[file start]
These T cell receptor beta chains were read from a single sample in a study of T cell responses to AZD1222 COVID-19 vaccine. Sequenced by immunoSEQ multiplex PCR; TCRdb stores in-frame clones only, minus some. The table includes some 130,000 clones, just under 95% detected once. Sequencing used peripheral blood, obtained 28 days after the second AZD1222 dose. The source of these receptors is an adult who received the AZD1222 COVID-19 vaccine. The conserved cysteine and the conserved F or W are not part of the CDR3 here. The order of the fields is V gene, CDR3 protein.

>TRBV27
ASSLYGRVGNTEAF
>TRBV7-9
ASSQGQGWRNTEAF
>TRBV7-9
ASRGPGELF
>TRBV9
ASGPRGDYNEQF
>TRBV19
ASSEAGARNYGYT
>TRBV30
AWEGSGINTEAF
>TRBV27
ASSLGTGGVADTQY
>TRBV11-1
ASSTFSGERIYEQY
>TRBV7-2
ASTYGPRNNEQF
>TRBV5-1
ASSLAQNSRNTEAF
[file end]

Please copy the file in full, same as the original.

These T cell receptor beta chains were read from a single sample in a study of T cell responses to AZD1222 COVID-19 vaccine. Sequenced by immunoSEQ multiplex PCR; TCRdb stores in-frame clones only, minus some. The table includes some 130,000 clones, just under 95% detected once. Sequencing used peripheral blood, obtained 28 days after the second AZD1222 dose. The source of these receptors is an adult who received the AZD1222 COVID-19 vaccine. The conserved cysteine and the conserved F or W are not part of the CDR3 here. The order of the fields is V gene, CDR3 protein.

>TRBV27
ASSLYGRVGNTEAF
>TRBV7-9
ASSQGQGWRNTEAF
>TRBV7-9
ASRGPGELF
>TRBV9
ASGPRGDYNEQF
>TRBV19
ASSEAGARNYGYT
>TRBV30
AWEGSGINTEAF
>TRBV27
ASSLGTGGVADTQY
>TRBV11-1
ASSTFSGERIYEQY
>TRBV7-2
ASTYGPRNNEQF
>TRBV5-1
ASSLAQNSRNTEAF